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Best PC for small business desktop publishing...?
knowshitaboutpcs 
15/6/08 4:34:56 PM
Serf

I am currently doing a project where I need to decide what would be the best computer to purchase for a small business for desktop publishing purposes. I have been trying to find some info on the net and worked out it needs pretty big RAM and plenty of hard disk space but I am struggling to decide on one that would be suitable. I am guessing Dell Vostro 400 could possibly do the job?? The DTP software is either PageMaker or QuarkXpress. Any pointers or links to suggested sites would be very much appreciated...I have had to assume most of the variables for the project, ie, size of business, cost etc.

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jennyb 
16/6/08 2:01:17 AM
Banned
Firstly forget a badged computer, waste of time and money. If your running large bitmap files you may need some grunt and the new CS4 suite will see photoshop going 64bit (hurrah). If your not manipulating large files you don't really need that much grunt. As for hard disk space etc what you need to think more about is backup, typically once you've finished a client's job your going to want to put the work on something permanent, like a DVD, Bluray etc. Therefore you won't be needing tons of space and its not a good idea to store stuff on the HD where it can be corrupted. Your better off spending money on a good monitor you can colour calibrate and one big enough to work on the entire page without zooming too much if at all. Programs like Pagemaker, Indesign, Quark etc arent realling classed as power hungry application and if your going to run vista get at least 4GB of ram, or 8 if moneys no object.

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knowshitaboutpcs 
16/6/08 11:25:06 AM
Serf

Thanks heaps! Good point about taking the work off the HD once completed, and needing a good monitor. Hadn't thought of that yet....
:-)
Cheers

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m0zes 
16/6/08 1:33:30 PM
Champion
Quote by jennyb
Firstly forget a badged computer, waste of time and money.



Not really, that depends on how small a small business is or rather how dependant on the hardware they are. If they are a small opperation turning around a lot of work then going for a dell etc is a perfectly reasonable option as the after market support is excellent. If however it a small business not producing a lot of work, a side job perhaps, which doesn't have any major deadlines etc then by all means go for a pre built/custom built from a local/online store.

cheers

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SquallStrife 
16/6/08 2:07:21 PM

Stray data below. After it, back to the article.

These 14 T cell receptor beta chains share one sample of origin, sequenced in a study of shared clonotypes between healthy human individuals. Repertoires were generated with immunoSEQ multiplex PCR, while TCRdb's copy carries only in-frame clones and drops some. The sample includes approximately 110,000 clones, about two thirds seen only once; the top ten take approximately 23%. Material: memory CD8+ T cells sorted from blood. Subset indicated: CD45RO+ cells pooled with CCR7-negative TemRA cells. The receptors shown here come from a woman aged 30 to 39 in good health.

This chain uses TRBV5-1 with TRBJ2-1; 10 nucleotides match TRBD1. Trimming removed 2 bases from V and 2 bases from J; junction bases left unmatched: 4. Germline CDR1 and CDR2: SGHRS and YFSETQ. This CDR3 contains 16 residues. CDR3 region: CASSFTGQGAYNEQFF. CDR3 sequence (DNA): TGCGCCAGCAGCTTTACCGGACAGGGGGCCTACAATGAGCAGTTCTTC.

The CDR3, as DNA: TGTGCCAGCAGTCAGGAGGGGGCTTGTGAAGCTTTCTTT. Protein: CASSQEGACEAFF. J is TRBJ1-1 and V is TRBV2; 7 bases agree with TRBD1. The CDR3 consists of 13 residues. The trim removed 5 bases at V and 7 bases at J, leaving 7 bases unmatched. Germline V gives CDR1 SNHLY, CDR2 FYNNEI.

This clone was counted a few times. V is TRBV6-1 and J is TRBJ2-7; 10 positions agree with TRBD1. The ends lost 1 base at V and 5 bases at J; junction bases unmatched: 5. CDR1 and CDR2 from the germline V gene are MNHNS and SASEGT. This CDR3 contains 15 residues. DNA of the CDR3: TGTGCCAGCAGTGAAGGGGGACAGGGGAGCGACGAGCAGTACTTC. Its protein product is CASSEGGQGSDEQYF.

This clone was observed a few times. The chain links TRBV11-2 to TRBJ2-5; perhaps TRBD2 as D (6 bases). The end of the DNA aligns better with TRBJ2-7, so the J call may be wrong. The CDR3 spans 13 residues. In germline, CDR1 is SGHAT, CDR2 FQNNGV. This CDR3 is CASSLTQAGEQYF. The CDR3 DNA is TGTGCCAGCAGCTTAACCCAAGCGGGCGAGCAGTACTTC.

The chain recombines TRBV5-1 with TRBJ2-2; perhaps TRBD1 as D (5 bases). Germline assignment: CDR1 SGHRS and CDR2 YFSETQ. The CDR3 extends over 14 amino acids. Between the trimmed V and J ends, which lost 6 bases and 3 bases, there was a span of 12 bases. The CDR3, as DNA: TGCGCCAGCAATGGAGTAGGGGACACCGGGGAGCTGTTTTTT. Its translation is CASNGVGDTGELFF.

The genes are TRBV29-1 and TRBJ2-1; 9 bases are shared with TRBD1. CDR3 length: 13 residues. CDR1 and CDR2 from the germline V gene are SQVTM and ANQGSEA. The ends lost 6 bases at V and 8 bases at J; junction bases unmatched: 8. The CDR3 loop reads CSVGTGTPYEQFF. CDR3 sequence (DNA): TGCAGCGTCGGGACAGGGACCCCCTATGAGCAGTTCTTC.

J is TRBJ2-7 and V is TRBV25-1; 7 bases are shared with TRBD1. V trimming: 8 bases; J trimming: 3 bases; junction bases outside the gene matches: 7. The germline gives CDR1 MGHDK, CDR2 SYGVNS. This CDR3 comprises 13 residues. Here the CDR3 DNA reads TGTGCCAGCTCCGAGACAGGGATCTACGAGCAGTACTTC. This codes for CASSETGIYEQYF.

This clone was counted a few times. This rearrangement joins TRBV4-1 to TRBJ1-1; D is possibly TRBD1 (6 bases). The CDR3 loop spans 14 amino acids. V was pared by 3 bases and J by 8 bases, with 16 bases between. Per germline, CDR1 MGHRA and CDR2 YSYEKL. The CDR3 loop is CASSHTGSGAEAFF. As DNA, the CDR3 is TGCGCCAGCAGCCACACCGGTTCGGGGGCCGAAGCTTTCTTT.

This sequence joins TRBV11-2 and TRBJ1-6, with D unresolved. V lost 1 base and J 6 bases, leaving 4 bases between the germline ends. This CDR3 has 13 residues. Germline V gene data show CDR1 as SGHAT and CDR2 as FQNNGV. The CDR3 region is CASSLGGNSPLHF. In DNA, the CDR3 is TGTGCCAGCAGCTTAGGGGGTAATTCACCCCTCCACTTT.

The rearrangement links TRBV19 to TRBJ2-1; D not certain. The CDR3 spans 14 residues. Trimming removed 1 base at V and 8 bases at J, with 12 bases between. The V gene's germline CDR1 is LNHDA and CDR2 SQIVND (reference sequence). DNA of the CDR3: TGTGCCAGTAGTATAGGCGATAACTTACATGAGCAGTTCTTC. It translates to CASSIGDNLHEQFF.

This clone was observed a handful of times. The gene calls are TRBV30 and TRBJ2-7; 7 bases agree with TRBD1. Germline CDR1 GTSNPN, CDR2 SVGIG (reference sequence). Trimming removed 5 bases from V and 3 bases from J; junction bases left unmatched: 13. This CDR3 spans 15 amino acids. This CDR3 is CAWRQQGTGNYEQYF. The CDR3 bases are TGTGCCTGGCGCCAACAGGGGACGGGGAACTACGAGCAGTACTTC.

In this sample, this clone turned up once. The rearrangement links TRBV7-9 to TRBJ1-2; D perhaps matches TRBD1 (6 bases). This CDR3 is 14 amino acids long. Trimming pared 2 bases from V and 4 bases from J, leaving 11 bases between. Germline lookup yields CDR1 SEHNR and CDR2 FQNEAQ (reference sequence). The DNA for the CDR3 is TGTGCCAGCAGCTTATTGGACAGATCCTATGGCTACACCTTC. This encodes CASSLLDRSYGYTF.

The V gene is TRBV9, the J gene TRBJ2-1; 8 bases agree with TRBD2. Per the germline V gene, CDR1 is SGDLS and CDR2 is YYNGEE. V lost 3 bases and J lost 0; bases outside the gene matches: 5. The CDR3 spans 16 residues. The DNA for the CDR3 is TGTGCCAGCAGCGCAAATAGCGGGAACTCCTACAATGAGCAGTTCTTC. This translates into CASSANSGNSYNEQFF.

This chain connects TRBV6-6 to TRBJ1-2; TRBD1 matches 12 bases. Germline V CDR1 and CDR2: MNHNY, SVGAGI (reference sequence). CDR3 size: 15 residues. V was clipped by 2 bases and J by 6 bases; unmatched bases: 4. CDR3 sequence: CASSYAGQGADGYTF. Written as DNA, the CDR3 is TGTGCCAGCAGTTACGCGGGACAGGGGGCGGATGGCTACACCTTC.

Titan

Quote by m0zes
Quote by jennyb
Firstly forget a badged computer, waste of time and money.



Not really, that depends on how small a small business is or rather how dependant on the hardware they are. If they are a small opperation turning around a lot of work then going for a dell etc is a perfectly reasonable option as the after market support is excellent. If however it a small business not producing a lot of work, a side job perhaps, which doesn't have any major deadlines etc then by all means go for a pre built/custom built from a local/online store.

cheers



+1

Homebuilt PC = No support, high-fuss parts warranty.
Computer Shoppe PC = Some support, you'll have to go to them, since they're generally one-man shows.
Dell = Next business day onsite support.

Even a single basic Inspiron or Dimension has a limited next-business-day onsite warranty as standard.


Edited by SquallStrife: 16/6/2008 2:08:21 PM

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Jeruselem 
16/6/08 2:25:50 PM
Champion

Depends ... if you nothing about building a PC (or don't want to know either), then Dell package with a good warranty is probably the go. Just make sure you don't underspec what you buy.

As you have guessed, a lot of us here have built our own systems from whatever parts we get - which I guess is the other extreme. Which also means you fix your own computer.

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m0zes 
17/6/08 5:43:00 AM
Champion
Quote by Jeruselem
As you have guessed, a lot of us here have built our custom built pc ther extreme. Which also means you fix your own computer.



And a lot of people here also don't rely on their pc for income generation, so waiting for a few weeks for a warranty claim is only an inconvenience. It's not critical for their livelihood.

cheers

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